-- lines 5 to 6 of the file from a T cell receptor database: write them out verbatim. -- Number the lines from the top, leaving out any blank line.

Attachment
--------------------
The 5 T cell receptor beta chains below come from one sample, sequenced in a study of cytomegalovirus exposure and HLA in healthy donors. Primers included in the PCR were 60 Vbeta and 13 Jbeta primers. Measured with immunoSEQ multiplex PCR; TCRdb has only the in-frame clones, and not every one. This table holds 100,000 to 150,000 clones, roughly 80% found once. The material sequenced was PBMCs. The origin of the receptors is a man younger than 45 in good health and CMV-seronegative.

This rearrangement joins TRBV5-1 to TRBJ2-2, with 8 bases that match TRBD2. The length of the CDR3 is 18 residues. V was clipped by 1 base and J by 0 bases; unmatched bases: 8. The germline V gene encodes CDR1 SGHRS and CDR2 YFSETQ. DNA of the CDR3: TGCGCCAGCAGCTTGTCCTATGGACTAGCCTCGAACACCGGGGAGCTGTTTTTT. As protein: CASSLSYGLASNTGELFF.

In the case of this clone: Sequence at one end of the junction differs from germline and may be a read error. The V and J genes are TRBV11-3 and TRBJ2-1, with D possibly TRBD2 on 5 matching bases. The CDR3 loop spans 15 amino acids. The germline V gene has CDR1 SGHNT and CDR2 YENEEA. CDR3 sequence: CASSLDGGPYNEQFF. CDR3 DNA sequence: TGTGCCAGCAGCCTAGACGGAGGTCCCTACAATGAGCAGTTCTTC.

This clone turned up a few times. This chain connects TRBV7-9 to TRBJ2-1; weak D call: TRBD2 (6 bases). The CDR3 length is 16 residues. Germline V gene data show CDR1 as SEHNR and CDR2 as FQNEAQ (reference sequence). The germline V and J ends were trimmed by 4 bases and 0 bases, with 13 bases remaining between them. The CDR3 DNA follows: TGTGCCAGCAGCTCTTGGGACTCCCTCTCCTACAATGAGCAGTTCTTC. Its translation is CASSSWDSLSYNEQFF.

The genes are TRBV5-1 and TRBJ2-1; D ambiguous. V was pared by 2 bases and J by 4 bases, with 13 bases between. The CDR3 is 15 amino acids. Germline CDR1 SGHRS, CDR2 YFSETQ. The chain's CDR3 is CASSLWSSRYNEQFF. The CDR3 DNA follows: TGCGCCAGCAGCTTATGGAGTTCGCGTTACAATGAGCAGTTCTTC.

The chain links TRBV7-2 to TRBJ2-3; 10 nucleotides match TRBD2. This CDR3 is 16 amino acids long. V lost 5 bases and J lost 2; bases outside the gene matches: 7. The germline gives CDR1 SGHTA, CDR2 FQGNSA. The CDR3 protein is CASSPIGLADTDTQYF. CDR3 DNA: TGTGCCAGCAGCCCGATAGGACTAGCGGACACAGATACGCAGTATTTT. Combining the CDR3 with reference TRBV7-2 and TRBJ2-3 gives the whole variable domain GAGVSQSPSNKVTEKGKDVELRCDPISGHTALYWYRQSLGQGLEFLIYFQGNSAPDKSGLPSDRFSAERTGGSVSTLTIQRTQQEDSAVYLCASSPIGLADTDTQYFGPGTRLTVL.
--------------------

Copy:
The genes are TRBV5-1 and TRBJ2-1; D ambiguous. V was pared by 2 bases and J by 4 bases, with 13 bases between. The CDR3 is 15 amino acids. Germline CDR1 SGHRS, CDR2 YFSETQ. The chain's CDR3 is CASSLWSSRYNEQFF. The CDR3 DNA follows: TGCGCCAGCAGCTTATGGAGTTCGCGTTACAATGAGCAGTTCTTC.

The chain links TRBV7-2 to TRBJ2-3; 10 nucleotides match TRBD2. This CDR3 is 16 amino acids long. V lost 5 bases and J lost 2; bases outside the gene matches: 7. The germline gives CDR1 SGHTA, CDR2 FQGNSA. The CDR3 protein is CASSPIGLADTDTQYF. CDR3 DNA: TGTGCCAGCAGCCCGATAGGACTAGCGGACACAGATACGCAGTATTTT. Combining the CDR3 with reference TRBV7-2 and TRBJ2-3 gives the whole variable domain GAGVSQSPSNKVTEKGKDVELRCDPISGHTALYWYRQSLGQGLEFLIYFQGNSAPDKSGLPSDRFSAERTGGSVSTLTIQRTQQEDSAVYLCASSPIGLADTDTQYFGPGTRLTVL.